Budget and Cost:


Consider your budget constraints. High-end FPGAs with extensive resources may be more expensive, so find a balance between the features you need and your budget.

Future Scalability:


Consider whether your project might need scalability in the future. Choosing an FPGA from a series that offers scalability can be beneficial for future upgrades.


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_AK6DN_
Valued Contributor I
477 Views

"...but in the datasheets of FPGAs all I see is the logic cells (which ofc makes sense considering its architecture). I was wondering if there's any way to convert the amount of logic cells into Byte-based memory capacity."

 

Not accurate. All the data sheets for FPGA devices with memory (virtually all these days) list the number of memory blocks (which may be of sizes like 4Kb, 9Kb, 10kb, etc per block) and the number of logic cells on the device. For example, for Cyclone V:

Capture.PNG

for each device the number of logic elements and the number of memory cells (of 10Kb capacity) are called out.

For most modern devices the memory cells and logic cells are independent. Using logic cells for memory is very
inefficient and only makes sense for very small memory arrays (like in the 16 to 64bit range). The dedicated memory
blocks are the way to efficiently implement memory on the device.

Your fundamental premise is not correct.

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anonimcs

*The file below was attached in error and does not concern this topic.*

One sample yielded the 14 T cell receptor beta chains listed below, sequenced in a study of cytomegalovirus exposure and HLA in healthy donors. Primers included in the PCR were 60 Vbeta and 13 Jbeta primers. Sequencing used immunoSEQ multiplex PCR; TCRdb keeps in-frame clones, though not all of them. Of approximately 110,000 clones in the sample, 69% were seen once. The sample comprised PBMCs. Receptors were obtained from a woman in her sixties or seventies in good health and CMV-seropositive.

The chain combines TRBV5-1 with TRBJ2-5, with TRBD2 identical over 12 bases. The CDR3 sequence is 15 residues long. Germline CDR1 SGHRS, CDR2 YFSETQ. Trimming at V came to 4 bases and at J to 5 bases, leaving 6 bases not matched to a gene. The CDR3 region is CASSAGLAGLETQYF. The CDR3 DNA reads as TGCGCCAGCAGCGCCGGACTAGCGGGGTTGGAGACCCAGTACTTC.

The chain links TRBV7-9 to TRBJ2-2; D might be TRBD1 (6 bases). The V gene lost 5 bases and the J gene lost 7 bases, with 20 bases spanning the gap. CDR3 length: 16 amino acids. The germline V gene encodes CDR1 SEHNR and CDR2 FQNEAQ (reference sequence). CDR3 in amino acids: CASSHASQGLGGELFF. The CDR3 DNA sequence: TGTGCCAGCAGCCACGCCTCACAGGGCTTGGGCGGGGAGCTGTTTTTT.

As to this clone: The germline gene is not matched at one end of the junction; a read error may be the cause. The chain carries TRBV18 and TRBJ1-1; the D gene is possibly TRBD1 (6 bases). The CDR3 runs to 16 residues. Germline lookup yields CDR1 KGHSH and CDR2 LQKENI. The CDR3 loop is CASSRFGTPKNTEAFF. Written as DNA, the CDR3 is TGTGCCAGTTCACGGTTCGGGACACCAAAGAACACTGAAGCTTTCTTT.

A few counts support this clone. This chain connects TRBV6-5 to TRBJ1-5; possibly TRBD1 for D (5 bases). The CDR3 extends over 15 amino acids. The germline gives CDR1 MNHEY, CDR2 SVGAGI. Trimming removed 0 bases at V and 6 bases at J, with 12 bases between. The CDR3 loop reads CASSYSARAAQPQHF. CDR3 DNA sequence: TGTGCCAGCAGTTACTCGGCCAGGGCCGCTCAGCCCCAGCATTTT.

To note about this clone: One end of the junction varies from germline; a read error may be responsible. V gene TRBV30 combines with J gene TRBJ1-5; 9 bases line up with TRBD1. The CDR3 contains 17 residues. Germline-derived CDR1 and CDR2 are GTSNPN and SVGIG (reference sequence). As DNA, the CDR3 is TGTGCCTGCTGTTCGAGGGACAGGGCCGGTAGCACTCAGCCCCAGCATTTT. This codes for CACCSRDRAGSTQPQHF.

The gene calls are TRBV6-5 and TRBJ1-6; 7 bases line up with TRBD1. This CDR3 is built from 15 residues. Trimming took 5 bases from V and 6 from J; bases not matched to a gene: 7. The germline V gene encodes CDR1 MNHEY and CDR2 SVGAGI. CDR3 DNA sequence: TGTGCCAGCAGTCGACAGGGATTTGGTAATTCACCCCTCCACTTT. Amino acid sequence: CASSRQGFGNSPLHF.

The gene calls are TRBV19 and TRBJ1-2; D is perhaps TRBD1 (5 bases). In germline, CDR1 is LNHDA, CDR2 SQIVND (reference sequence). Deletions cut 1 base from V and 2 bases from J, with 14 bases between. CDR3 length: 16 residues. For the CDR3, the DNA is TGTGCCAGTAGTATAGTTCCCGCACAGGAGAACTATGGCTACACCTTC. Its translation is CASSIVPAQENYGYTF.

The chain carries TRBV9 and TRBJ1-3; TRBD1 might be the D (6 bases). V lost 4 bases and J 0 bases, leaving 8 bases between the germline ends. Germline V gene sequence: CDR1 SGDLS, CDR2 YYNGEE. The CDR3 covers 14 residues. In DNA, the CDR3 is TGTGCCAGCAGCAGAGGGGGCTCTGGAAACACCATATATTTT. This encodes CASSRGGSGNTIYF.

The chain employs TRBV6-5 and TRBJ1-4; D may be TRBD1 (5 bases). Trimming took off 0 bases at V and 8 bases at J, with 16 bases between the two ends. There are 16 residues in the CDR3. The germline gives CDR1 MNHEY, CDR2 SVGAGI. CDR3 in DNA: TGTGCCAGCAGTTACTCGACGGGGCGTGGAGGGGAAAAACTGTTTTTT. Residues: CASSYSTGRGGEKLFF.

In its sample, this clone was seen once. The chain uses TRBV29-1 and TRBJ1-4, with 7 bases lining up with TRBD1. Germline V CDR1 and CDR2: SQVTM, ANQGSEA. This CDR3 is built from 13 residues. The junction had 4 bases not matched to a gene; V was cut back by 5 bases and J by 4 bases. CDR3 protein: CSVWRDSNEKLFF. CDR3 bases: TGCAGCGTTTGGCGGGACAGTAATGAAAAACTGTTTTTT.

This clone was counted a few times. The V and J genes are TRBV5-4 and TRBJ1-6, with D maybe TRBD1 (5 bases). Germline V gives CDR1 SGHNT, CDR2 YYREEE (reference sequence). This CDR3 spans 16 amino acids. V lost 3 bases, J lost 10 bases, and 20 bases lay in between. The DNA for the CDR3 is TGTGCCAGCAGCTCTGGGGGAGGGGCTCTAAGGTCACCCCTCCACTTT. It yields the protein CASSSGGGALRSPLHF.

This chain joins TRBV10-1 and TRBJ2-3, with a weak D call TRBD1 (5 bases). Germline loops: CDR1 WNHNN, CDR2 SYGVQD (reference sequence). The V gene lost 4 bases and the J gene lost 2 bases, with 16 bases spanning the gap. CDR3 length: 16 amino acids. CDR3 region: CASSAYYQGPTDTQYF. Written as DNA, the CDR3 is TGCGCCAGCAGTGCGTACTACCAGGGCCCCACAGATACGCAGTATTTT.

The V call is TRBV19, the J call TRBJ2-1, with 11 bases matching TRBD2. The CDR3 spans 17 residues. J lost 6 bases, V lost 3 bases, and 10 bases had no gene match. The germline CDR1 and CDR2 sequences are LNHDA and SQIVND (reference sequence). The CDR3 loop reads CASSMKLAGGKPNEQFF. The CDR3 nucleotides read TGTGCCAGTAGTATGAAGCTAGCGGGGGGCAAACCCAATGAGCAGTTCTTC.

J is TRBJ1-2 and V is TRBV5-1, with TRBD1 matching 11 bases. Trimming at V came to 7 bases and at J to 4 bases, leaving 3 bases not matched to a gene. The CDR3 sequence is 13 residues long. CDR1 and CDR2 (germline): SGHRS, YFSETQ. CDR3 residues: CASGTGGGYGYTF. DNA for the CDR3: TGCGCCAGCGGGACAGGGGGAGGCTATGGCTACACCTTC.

New Contributor I
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Thanks for the response.


@_AK6DN_ wrote:

...Using logic cells for memory is very inefficient and only makes sense for very small memory arrays (like in the 16 to 64bit range). The dedicated memory blocks are the way to efficiently implement memory on the device...


I believe this is not right, the MLAB (memory logic array blocks) row should correspond to that if I'm not mistaken. But I still don't understand why we can't use the rest of the logic elements as MLAB memory. In the table you posted MLAB only adds around 10-15% more memory units, or why we have separate MLAB blocks instead of having less but larger arrays.. 

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_AK6DN_
Valued Contributor I
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From the Cyclone V User Manual. MLAB blocks reuse ALM logic blocks as memory. They are by design smaller memories as they are designed to function as either a logic cell ALM or a memory cell MLAB. Each MLAB is 640 bits, organized as 32x20 bits using  up to 10 32x2 bit slices. See the description below. So if you need a small register array or small single port memory an MLAB suffices. But for larger memory needs or dual port functionality the M10K (for Cyclone V) has much larger capacity. But it is dedicated memory. Use it or lose it.

Me thinks you should download a few device user guides and read them to understand the detailed device implementation issues.

Capture.PNG